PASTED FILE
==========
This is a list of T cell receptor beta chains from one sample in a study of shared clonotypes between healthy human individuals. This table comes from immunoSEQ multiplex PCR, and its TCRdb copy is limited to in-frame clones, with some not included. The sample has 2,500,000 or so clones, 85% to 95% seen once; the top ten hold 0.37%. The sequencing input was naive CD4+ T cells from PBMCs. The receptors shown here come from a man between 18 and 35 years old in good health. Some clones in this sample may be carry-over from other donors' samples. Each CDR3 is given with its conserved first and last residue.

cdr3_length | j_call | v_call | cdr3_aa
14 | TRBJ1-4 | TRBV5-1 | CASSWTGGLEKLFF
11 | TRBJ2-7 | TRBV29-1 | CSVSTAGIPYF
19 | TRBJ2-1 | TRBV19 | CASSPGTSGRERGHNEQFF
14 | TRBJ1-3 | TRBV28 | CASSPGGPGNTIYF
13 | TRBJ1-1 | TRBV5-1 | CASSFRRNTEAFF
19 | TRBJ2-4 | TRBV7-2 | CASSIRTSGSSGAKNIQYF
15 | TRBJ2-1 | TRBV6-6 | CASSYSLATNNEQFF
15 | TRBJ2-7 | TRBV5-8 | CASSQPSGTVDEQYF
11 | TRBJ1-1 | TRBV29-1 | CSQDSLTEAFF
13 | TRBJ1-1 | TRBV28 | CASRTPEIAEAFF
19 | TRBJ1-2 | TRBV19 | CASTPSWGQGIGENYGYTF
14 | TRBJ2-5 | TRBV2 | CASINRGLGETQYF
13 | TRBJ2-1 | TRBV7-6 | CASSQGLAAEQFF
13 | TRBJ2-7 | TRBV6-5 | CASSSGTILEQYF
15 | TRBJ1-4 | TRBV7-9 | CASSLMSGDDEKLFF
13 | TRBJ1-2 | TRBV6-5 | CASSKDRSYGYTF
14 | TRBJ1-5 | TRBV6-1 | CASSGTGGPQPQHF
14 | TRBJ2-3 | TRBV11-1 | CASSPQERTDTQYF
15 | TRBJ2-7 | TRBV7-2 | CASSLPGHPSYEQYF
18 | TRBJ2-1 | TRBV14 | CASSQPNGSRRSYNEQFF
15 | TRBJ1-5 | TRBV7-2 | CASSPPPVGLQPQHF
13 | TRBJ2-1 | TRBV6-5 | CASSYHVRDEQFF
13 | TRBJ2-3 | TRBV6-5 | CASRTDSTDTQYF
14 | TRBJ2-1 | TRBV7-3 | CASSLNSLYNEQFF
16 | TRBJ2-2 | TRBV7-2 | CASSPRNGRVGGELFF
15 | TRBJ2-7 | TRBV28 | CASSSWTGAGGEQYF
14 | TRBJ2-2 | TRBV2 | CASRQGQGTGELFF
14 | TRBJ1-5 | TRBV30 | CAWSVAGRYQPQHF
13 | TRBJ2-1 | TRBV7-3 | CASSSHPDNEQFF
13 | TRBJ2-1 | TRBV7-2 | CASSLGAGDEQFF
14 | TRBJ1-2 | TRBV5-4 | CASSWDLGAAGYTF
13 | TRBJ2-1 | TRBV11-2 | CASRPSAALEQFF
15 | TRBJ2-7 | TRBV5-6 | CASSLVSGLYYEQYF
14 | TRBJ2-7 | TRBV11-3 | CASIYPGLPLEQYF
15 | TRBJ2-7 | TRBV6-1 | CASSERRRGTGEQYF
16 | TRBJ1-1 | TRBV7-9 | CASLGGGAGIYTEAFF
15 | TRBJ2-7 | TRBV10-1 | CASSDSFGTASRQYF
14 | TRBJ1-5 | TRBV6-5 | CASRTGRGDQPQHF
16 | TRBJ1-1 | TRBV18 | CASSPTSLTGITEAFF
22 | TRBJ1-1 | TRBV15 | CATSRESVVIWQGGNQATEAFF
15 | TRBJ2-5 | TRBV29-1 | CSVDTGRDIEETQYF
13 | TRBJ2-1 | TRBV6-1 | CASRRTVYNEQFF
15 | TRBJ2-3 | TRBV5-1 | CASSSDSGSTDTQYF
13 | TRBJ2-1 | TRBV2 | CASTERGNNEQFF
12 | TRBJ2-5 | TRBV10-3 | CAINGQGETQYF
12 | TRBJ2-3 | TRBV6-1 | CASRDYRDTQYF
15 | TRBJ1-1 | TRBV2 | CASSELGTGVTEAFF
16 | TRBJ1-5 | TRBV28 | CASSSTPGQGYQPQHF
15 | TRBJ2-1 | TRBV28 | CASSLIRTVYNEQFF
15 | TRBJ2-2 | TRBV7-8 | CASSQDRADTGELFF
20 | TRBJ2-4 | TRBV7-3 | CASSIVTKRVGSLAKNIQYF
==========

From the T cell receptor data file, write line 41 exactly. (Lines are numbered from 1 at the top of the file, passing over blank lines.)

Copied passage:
16 | TRBJ1-1 | TRBV18 | CASSPTSLTGITEAFF